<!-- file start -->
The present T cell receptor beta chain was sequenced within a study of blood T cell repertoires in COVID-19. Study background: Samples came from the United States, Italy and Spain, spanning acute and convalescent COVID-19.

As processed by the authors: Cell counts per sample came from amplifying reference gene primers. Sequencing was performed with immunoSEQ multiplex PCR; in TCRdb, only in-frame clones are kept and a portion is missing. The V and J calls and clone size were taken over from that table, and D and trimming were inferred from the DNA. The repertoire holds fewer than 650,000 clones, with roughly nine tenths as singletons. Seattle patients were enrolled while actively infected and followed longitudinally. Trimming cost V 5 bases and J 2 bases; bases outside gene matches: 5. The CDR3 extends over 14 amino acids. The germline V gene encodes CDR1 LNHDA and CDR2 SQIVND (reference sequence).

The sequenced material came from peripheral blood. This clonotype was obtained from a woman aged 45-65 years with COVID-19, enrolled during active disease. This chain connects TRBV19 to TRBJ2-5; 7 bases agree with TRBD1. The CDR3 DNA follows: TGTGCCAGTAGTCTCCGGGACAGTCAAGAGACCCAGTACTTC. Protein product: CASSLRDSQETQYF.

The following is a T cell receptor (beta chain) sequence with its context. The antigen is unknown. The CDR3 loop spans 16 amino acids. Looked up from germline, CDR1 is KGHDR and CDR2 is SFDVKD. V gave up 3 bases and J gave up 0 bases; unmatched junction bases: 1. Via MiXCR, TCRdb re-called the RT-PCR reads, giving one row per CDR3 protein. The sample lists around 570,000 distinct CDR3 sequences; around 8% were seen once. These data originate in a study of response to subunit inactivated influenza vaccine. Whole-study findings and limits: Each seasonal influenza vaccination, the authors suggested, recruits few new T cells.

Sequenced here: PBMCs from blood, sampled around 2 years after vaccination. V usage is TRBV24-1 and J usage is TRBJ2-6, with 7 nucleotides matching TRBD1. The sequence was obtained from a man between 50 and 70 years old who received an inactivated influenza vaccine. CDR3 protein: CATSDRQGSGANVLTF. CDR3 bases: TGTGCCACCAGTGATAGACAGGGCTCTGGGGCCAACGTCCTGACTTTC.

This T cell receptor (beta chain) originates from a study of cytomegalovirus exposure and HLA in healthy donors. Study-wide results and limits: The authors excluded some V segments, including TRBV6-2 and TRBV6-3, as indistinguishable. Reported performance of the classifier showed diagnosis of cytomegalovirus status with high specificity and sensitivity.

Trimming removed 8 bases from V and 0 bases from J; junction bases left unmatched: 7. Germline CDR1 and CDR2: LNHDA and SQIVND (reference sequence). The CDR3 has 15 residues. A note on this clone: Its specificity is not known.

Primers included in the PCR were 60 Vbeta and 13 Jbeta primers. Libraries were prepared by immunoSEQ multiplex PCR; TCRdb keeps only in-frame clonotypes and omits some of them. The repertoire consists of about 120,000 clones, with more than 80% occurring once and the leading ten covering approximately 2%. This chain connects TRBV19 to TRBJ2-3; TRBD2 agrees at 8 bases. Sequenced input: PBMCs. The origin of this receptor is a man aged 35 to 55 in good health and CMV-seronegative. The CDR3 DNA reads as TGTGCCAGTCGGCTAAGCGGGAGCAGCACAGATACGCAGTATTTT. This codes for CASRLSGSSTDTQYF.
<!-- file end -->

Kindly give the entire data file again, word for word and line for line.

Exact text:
The present T cell receptor beta chain was sequenced within a study of blood T cell repertoires in COVID-19. Study background: Samples came from the United States, Italy and Spain, spanning acute and convalescent COVID-19.

As processed by the authors: Cell counts per sample came from amplifying reference gene primers. Sequencing was performed with immunoSEQ multiplex PCR; in TCRdb, only in-frame clones are kept and a portion is missing. The V and J calls and clone size were taken over from that table, and D and trimming were inferred from the DNA. The repertoire holds fewer than 650,000 clones, with roughly nine tenths as singletons. Seattle patients were enrolled while actively infected and followed longitudinally. Trimming cost V 5 bases and J 2 bases; bases outside gene matches: 5. The CDR3 extends over 14 amino acids. The germline V gene encodes CDR1 LNHDA and CDR2 SQIVND (reference sequence).

The sequenced material came from peripheral blood. This clonotype was obtained from a woman aged 45-65 years with COVID-19, enrolled during active disease. This chain connects TRBV19 to TRBJ2-5; 7 bases agree with TRBD1. The CDR3 DNA follows: TGTGCCAGTAGTCTCCGGGACAGTCAAGAGACCCAGTACTTC. Protein product: CASSLRDSQETQYF.

The following is a T cell receptor (beta chain) sequence with its context. The antigen is unknown. The CDR3 loop spans 16 amino acids. Looked up from germline, CDR1 is KGHDR and CDR2 is SFDVKD. V gave up 3 bases and J gave up 0 bases; unmatched junction bases: 1. Via MiXCR, TCRdb re-called the RT-PCR reads, giving one row per CDR3 protein. The sample lists around 570,000 distinct CDR3 sequences; around 8% were seen once. These data originate in a study of response to subunit inactivated influenza vaccine. Whole-study findings and limits: Each seasonal influenza vaccination, the authors suggested, recruits few new T cells.

Sequenced here: PBMCs from blood, sampled around 2 years after vaccination. V usage is TRBV24-1 and J usage is TRBJ2-6, with 7 nucleotides matching TRBD1. The sequence was obtained from a man between 50 and 70 years old who received an inactivated influenza vaccine. CDR3 protein: CATSDRQGSGANVLTF. CDR3 bases: TGTGCCACCAGTGATAGACAGGGCTCTGGGGCCAACGTCCTGACTTTC.

This T cell receptor (beta chain) originates from a study of cytomegalovirus exposure and HLA in healthy donors. Study-wide results and limits: The authors excluded some V segments, including TRBV6-2 and TRBV6-3, as indistinguishable. Reported performance of the classifier showed diagnosis of cytomegalovirus status with high specificity and sensitivity.

Trimming removed 8 bases from V and 0 bases from J; junction bases left unmatched: 7. Germline CDR1 and CDR2: LNHDA and SQIVND (reference sequence). The CDR3 has 15 residues. A note on this clone: Its specificity is not known.

Primers included in the PCR were 60 Vbeta and 13 Jbeta primers. Libraries were prepared by immunoSEQ multiplex PCR; TCRdb keeps only in-frame clonotypes and omits some of them. The repertoire consists of about 120,000 clones, with more than 80% occurring once and the leading ten covering approximately 2%. This chain connects TRBV19 to TRBJ2-3; TRBD2 agrees at 8 bases. Sequenced input: PBMCs. The origin of this receptor is a man aged 35 to 55 in good health and CMV-seronegative. The CDR3 DNA reads as TGTGCCAGTCGGCTAAGCGGGAGCAGCACAGATACGCAGTATTTT. This codes for CASRLSGSSTDTQYF.